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Western-Russian exchange in the Security Council


Moscow brandishes nuclear and accuses Washington of covering “Kyiv crimes”

The Security Council session, which was held on the sidelines of the United Nations General Assembly yesterday, witnessed mutual accusations between Russia and the West over the Ukraine war.

US Secretary of State Anthony Blinken used the session to criticize Russia’s invasion of Ukraine and pressure other countries to join strong Western condemnations of the conflict. Blinken repeated his accusations of “atrocities”, and condemned Russia’s suggestion of resorting to the use of nuclear weapons. “Every member of the Council must send a clear message that these reckless nuclear threats must stop immediately,” he said.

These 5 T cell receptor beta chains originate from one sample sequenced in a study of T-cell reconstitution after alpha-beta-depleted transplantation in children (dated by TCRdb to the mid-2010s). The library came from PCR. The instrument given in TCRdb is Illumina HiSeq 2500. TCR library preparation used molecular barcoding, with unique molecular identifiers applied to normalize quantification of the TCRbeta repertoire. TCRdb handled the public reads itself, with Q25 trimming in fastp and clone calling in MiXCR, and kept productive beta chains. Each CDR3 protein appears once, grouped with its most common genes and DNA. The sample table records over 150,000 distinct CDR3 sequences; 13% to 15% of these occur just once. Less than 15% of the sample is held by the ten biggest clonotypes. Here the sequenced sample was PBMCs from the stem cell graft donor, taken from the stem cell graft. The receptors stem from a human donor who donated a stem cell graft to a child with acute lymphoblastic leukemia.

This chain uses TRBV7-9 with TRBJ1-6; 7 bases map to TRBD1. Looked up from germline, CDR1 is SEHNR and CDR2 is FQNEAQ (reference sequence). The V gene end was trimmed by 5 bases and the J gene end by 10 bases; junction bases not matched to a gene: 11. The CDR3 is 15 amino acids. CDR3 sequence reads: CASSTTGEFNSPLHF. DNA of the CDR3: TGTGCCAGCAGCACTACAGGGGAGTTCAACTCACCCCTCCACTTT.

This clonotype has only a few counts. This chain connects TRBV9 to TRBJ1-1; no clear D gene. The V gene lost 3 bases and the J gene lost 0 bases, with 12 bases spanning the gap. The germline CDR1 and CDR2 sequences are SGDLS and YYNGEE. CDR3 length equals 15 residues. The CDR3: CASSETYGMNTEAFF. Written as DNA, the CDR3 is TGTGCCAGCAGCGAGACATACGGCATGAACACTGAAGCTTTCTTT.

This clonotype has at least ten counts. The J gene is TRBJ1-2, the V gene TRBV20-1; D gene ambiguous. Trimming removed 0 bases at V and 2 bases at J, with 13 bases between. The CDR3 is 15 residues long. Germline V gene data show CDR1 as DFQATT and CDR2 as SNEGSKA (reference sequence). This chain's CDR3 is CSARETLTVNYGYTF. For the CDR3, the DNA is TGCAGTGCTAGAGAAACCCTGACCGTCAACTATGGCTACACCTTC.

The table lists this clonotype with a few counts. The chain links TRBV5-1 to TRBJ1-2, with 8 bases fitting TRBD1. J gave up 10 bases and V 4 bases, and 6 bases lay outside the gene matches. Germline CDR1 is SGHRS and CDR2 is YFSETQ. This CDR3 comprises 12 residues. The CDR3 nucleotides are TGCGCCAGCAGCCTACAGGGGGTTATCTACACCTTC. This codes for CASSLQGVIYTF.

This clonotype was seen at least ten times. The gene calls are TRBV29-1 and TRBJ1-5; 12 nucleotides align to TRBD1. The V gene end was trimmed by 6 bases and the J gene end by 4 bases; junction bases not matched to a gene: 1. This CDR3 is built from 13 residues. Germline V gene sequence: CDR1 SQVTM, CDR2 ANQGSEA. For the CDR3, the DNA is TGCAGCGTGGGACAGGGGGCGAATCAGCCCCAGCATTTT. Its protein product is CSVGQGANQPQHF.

Former Russian President Dmitry Medvedev again brandished the nuclear threat, saying yesterday that Russia could “use its mobilization capabilities and any other weapons, including nuclear weapons.”

Russian Foreign Minister Sergei Lavrov was not present when Blinken and some US allies spoke, and did not appear on the council until just before his speech. Lavrov repeated his country’s accusations that Kiev has long persecuted Russian speakers in eastern Ukraine. He said that the United States and its allies were deliberately “covering up the crimes of the Kyiv regime.”

As the meeting began, there were indications of a fraught atmosphere around the council table. UN Secretary-General Antonio Guterres said talk of a nuclear conflict was “totally unacceptable”, warning that so-called referendums in Russian-controlled areas would be annexation.

For his part, the Prosecutor of the International Criminal Court, Karim Khan, confirmed that he will send more court staff next week to look into the allegations arising from eastern Ukraine. However, he has not yet made public any charges related to the conflict, and has reiterated that he believes there are reasonable grounds to believe that crimes have been committed.
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